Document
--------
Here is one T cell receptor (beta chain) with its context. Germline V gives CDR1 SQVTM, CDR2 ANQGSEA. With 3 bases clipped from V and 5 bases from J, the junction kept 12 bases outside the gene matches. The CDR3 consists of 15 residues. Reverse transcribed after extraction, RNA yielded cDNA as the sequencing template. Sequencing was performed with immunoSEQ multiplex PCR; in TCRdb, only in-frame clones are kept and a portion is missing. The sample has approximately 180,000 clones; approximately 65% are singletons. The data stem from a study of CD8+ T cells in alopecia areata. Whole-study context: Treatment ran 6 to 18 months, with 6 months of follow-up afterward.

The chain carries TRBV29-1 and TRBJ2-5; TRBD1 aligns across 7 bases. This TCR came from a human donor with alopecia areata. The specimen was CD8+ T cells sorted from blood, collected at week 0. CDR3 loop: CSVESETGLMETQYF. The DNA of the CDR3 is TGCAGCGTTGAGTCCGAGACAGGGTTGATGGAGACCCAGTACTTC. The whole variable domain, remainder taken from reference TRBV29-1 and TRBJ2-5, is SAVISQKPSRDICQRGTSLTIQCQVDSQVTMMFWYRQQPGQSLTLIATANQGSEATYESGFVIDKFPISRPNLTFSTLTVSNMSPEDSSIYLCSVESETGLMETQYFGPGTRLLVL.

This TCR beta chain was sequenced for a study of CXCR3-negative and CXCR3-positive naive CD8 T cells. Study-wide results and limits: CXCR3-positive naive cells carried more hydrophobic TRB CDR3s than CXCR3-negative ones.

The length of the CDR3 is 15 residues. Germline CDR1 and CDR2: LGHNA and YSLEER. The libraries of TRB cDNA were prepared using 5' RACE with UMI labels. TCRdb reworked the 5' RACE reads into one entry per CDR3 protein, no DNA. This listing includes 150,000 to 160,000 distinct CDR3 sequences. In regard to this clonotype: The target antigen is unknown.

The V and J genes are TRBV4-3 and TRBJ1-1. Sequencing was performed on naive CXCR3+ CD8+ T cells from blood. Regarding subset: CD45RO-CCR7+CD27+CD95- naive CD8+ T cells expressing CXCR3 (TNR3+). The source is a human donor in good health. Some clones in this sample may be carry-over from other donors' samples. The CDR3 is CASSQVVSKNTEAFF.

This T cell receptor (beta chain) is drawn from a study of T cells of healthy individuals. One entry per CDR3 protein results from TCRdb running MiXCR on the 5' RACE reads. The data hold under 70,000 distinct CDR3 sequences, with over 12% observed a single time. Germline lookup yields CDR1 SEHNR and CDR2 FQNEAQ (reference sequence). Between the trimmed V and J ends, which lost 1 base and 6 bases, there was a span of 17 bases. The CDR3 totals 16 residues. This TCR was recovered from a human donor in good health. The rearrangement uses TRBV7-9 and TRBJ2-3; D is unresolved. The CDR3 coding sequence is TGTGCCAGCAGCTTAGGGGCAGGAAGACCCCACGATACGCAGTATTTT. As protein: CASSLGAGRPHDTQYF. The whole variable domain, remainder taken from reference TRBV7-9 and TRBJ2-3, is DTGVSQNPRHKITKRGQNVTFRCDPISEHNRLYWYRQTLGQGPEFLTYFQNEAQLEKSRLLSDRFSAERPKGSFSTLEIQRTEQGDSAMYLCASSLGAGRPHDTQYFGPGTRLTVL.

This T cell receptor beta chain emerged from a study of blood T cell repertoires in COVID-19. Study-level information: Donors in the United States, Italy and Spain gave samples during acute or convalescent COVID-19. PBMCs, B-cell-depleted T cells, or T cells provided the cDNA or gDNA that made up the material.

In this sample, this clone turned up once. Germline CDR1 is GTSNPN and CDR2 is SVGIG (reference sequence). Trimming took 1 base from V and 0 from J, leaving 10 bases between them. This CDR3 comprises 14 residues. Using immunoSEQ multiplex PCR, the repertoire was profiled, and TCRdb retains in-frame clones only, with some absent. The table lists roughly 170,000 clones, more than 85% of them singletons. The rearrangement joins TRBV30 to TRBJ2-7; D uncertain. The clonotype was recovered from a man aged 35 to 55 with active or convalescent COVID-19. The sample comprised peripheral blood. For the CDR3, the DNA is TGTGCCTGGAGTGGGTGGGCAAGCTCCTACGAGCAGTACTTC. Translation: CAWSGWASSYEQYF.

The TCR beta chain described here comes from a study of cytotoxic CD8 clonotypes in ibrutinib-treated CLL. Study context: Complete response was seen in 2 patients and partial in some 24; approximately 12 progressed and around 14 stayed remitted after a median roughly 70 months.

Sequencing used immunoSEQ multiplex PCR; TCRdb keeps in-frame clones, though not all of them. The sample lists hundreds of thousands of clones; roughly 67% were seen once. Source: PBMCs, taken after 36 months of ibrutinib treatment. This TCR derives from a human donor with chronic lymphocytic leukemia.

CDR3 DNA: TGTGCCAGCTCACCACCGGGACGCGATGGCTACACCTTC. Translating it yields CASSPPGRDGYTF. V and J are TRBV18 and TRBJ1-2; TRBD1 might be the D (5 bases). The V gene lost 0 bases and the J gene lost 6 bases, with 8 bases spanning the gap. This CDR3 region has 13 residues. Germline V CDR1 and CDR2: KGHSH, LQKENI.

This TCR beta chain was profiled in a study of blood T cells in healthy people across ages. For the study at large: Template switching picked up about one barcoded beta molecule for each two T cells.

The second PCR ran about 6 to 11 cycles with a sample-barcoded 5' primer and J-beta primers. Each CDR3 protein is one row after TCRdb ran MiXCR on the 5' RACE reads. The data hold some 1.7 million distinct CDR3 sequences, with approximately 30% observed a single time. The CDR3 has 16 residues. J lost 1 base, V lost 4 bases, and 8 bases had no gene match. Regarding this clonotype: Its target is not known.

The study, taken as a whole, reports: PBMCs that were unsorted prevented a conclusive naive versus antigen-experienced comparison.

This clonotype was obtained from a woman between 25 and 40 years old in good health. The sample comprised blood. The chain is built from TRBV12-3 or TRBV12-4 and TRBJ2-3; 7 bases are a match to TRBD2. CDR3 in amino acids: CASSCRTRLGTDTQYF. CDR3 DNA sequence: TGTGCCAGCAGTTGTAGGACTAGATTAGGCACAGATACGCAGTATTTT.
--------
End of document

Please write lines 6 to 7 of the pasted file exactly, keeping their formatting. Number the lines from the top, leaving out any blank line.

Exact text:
This T cell receptor (beta chain) is drawn from a study of T cells of healthy individuals. One entry per CDR3 protein results from TCRdb running MiXCR on the 5' RACE reads. The data hold under 70,000 distinct CDR3 sequences, with over 12% observed a single time. Germline lookup yields CDR1 SEHNR and CDR2 FQNEAQ (reference sequence). Between the trimmed V and J ends, which lost 1 base and 6 bases, there was a span of 17 bases. The CDR3 totals 16 residues. This TCR was recovered from a human donor in good health. The rearrangement uses TRBV7-9 and TRBJ2-3; D is unresolved. The CDR3 coding sequence is TGTGCCAGCAGCTTAGGGGCAGGAAGACCCCACGATACGCAGTATTTT. As protein: CASSLGAGRPHDTQYF. The whole variable domain, remainder taken from reference TRBV7-9 and TRBJ2-3, is DTGVSQNPRHKITKRGQNVTFRCDPISEHNRLYWYRQTLGQGPEFLTYFQNEAQLEKSRLLSDRFSAERPKGSFSTLEIQRTEQGDSAMYLCASSLGAGRPHDTQYFGPGTRLTVL.

This T cell receptor beta chain emerged from a study of blood T cell repertoires in COVID-19. Study-level information: Donors in the United States, Italy and Spain gave samples during acute or convalescent COVID-19. PBMCs, B-cell-depleted T cells, or T cells provided the cDNA or gDNA that made up the material.